Intended for healthcare professionals

Head To Head

Are international medical conferences an outdated luxury the planet can’t afford? Yes

BMJ 2008; 336 doi: (Published 26 June 2008) Cite this as: BMJ 2008;336:1466

Video conference , teleconference are complimentary to traditional international medical conference

Process of communication has undergone sea change in recent years. Marked changes also been observed in the process of information gathering. In this context debate about the effectiveness of traditional international conference is timely. In the nineties, we are all anxious about the future of print journal with the widespread availability of internet. But we gradually realised that both are here to stay. There is little doubt that video-conference or tele-conference or satellite- conference has its own benefits and pitfalls; but benefits and implication of traditional conferences are much wider. In a state level conference about three years back I was presenting a lecture on how to get best out of conference. I presented an acronym “UPAHAR” (Bengali word – meaning gift) as main benefits of a conference: [U = Update Knowledge; P = Presentation; A = Action Plan; H = Hear New Ideas; A = Access to new instruments and books; R = Recreation (includes visiting places). We must clearly understand that our primary objective is essentially academic and rest is secondary. Unfortunately sometimes secondary objectives get more priority over the primary one. Clearly, the benefit of tele-conference or satellite-conference is limited mainly to updating of knowledge (may be more focused one). The impact from air-travel to conference leading to more release of carbon -dioxide and global warming is interesting but addresses a small aspect of a significant problem of global warming. Involvements of pharmaceutical Industries, sponsorship to individuals are far more debatable issues in arrangement of a conference. Sadly one of our professor friends told us that anybody can give a lecture but getting the sponsorship is the main aspect of arranging a conference today.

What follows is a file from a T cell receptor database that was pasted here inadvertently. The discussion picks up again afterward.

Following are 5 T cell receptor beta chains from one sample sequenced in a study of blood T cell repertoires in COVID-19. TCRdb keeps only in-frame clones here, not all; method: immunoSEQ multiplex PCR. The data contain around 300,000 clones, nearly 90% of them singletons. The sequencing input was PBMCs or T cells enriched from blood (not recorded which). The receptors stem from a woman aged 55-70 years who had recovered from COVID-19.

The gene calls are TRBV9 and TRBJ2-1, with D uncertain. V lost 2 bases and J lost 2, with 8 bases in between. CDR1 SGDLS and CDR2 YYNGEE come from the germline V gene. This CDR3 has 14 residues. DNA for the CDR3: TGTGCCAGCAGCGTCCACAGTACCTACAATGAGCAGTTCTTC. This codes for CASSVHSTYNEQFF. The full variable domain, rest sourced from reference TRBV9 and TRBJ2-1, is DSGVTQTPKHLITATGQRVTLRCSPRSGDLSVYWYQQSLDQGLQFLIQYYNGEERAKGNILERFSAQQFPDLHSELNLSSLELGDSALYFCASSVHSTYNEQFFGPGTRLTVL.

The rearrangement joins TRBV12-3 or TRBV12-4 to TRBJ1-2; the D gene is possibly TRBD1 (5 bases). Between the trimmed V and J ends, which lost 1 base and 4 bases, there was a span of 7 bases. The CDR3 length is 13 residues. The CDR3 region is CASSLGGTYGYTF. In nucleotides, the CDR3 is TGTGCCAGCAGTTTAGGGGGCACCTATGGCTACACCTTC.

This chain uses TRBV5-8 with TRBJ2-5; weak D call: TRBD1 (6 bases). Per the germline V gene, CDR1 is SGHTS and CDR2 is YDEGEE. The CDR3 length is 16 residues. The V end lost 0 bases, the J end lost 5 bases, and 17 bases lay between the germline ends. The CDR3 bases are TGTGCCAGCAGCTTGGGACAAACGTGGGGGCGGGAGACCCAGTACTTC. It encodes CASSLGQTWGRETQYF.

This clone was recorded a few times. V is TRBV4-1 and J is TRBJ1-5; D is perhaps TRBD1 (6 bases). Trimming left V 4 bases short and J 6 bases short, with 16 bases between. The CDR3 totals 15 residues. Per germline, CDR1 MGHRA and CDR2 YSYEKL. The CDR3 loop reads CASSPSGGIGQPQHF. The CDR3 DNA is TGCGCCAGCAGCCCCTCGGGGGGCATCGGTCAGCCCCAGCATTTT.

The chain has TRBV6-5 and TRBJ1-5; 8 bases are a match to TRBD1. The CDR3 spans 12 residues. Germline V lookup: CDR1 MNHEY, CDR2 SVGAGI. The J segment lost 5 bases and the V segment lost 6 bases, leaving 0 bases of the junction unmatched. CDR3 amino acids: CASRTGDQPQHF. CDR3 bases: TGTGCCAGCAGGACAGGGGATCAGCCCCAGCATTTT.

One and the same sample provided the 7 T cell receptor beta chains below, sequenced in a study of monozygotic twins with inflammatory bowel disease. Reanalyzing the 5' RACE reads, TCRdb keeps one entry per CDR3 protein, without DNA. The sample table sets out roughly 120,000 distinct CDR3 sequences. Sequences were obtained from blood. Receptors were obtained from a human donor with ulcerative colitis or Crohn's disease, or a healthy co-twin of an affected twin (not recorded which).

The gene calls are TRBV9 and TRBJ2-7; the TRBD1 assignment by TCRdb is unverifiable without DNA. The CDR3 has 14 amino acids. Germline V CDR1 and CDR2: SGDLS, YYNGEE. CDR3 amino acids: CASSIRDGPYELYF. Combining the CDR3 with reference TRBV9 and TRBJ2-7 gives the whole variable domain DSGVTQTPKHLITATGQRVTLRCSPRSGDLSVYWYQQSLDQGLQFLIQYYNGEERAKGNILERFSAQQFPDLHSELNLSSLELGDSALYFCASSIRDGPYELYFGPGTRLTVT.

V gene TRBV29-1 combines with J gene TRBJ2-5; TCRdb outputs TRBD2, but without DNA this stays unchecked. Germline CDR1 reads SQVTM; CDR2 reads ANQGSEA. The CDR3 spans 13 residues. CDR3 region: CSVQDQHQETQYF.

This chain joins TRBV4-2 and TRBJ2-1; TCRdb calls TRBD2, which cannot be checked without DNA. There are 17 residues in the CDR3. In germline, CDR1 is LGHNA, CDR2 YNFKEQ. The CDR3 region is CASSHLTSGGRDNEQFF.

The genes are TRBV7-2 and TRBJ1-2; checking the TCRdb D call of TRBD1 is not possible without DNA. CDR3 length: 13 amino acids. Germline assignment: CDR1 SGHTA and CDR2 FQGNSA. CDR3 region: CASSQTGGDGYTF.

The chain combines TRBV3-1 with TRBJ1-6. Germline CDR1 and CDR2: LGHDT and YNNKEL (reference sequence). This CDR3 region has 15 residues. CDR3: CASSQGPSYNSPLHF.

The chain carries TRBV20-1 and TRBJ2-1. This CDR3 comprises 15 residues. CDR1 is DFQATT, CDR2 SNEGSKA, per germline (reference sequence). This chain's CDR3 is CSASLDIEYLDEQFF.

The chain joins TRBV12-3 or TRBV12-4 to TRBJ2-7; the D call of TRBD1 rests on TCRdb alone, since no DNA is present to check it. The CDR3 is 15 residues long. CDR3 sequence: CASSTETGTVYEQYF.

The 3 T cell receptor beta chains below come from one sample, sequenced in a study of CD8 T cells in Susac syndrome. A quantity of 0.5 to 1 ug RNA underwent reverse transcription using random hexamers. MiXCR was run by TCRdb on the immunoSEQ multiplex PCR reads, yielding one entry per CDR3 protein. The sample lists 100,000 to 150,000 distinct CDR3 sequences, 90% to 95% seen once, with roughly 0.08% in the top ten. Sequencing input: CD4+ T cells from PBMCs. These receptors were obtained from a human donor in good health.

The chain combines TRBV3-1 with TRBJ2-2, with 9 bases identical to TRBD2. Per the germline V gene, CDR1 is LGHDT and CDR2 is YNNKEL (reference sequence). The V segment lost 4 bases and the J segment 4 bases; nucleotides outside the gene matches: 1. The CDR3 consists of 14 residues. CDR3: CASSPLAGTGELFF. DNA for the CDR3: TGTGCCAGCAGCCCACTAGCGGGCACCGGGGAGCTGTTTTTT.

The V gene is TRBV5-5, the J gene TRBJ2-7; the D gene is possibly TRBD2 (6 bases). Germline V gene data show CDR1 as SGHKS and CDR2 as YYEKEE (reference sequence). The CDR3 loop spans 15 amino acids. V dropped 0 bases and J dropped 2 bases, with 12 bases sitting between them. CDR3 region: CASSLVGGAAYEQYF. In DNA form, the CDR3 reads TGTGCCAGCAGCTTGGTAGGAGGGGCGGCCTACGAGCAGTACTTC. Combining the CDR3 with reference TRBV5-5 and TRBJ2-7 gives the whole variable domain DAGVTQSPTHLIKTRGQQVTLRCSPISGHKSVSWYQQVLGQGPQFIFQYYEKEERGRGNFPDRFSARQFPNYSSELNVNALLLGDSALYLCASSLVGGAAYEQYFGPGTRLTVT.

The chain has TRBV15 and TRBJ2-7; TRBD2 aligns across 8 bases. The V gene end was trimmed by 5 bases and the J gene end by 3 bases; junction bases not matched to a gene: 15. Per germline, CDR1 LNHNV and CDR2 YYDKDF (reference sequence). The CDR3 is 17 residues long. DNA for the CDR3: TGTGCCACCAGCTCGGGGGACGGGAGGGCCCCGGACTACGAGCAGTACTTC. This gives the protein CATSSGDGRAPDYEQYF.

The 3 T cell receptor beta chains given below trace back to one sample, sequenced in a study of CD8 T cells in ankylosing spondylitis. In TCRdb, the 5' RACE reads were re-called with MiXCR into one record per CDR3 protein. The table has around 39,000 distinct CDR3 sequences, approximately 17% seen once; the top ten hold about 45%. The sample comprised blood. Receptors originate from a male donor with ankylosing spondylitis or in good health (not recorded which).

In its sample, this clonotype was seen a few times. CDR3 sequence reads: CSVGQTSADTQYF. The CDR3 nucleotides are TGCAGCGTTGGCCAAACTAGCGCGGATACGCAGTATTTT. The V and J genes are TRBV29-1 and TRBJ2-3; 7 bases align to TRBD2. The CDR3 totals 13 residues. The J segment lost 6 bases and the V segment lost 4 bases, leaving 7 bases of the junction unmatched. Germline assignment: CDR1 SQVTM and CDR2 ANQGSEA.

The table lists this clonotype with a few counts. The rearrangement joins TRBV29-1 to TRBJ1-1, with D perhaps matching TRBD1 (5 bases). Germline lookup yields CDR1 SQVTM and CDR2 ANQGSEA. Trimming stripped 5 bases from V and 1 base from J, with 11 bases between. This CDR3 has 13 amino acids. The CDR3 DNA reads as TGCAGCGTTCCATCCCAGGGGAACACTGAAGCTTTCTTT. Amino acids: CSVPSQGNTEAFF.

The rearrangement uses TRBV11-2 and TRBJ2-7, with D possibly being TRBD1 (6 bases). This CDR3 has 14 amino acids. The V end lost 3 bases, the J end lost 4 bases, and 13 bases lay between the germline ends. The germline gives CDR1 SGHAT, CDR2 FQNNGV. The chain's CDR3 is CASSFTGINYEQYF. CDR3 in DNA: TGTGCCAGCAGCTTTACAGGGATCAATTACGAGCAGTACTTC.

Listening to a speaker face to face has its own impact. Listening to a live jazz concert and watching the same in television are never be the same. Interestingly, we had the opportunity to listen to Mahmoud Fathalla (as professor Drife also mentioned in his article listening to him in different conference) at world conference of Obstetrics and Gynaecology at Copenhagen in 1997. Since then, we clearly believe that gynaecologists are not ‘only gynaecologists’; they are the advocate of women’s health. Our own attitude of practice has changed ever since we had the opportunity to listen to the lecture and meeting him. We feel the traditional conference is here to stay and satellite conferences will be complementary to it. Debate should continue about the ways a conference to be arranged now and development of some form of basic guidelines many be appropriate (both for the organiser and for the participants).

Competing interests: None declared

Competing interests: No competing interests

04 July 2008
Sukumar Barik
Consultant Obstetrician and Gynaecologist and Academic Director
Westbank Hospital , Howrah , 711109, India